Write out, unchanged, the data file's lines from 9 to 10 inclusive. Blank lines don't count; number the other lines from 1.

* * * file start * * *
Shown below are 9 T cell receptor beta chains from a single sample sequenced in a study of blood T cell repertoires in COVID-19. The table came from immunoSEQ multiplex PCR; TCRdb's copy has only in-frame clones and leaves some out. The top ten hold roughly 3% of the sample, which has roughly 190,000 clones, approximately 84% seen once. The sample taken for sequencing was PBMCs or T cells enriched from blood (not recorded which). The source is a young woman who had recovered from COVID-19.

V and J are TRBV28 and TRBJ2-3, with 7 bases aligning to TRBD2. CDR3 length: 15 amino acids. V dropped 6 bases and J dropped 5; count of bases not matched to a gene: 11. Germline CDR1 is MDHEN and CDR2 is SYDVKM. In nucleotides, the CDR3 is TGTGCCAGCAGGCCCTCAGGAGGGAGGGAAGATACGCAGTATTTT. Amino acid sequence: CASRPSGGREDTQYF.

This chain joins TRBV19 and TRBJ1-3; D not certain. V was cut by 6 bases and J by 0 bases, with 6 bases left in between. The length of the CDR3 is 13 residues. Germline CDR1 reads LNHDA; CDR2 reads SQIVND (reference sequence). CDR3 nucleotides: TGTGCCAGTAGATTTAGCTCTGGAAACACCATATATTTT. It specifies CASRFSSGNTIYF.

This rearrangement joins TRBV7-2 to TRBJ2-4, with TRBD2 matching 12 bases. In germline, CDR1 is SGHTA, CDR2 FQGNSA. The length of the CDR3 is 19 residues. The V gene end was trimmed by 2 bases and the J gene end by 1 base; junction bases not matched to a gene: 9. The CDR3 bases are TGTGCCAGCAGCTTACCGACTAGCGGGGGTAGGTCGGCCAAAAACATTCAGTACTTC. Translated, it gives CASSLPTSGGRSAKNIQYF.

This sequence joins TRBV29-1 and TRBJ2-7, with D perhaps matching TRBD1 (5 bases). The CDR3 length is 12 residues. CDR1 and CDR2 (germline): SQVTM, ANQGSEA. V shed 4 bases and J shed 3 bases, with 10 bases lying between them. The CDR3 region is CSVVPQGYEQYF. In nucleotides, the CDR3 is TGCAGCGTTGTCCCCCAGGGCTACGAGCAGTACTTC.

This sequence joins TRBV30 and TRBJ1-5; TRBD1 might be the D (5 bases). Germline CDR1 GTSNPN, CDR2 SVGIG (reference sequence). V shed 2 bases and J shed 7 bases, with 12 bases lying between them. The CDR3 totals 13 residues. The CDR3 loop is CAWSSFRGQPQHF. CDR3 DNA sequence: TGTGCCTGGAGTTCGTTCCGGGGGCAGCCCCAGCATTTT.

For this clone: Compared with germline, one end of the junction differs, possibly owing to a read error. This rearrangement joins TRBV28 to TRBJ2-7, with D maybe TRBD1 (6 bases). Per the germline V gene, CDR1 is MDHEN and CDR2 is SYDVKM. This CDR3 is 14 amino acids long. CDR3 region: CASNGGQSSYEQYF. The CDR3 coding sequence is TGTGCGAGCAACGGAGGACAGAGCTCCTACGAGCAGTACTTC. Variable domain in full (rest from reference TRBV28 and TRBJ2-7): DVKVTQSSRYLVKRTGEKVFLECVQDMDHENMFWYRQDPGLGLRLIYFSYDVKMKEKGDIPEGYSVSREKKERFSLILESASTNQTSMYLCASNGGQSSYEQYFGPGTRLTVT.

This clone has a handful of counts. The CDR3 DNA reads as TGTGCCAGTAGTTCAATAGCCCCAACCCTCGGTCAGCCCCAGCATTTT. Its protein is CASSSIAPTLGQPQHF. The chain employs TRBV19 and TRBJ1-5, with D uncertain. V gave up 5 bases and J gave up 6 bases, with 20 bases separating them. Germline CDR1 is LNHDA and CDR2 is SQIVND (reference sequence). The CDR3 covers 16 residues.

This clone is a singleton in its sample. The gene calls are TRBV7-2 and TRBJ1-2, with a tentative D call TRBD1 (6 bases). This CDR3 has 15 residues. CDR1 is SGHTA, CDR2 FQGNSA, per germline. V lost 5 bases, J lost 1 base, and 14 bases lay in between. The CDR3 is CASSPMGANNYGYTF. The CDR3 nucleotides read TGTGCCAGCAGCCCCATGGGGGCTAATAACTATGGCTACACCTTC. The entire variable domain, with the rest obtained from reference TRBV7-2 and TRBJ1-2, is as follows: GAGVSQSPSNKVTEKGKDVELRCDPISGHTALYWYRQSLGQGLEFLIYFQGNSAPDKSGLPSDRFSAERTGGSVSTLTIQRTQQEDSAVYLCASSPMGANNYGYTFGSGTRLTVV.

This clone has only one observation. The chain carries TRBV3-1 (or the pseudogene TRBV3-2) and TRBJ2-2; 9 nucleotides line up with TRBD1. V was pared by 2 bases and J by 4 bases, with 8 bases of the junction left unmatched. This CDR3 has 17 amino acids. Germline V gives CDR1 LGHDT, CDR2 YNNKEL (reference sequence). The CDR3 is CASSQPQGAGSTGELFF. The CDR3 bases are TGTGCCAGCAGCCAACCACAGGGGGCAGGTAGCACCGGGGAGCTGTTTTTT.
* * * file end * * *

This clone is a singleton in its sample. The gene calls are TRBV7-2 and TRBJ1-2, with a tentative D call TRBD1 (6 bases). This CDR3 has 15 residues. CDR1 is SGHTA, CDR2 FQGNSA, per germline. V lost 5 bases, J lost 1 base, and 14 bases lay in between. The CDR3 is CASSPMGANNYGYTF. The CDR3 nucleotides read TGTGCCAGCAGCCCCATGGGGGCTAATAACTATGGCTACACCTTC. The entire variable domain, with the rest obtained from reference TRBV7-2 and TRBJ1-2, is as follows: GAGVSQSPSNKVTEKGKDVELRCDPISGHTALYWYRQSLGQGLEFLIYFQGNSAPDKSGLPSDRFSAERTGGSVSTLTIQRTQQEDSAVYLCASSPMGANNYGYTFGSGTRLTVV.

This clone has only one observation. The chain carries TRBV3-1 (or the pseudogene TRBV3-2) and TRBJ2-2; 9 nucleotides line up with TRBD1. V was pared by 2 bases and J by 4 bases, with 8 bases of the junction left unmatched. This CDR3 has 17 amino acids. Germline V gives CDR1 LGHDT, CDR2 YNNKEL (reference sequence). The CDR3 is CASSQPQGAGSTGELFF. The CDR3 bases are TGTGCCAGCAGCCAACCACAGGGGGCAGGTAGCACCGGGGAGCTGTTTTTT.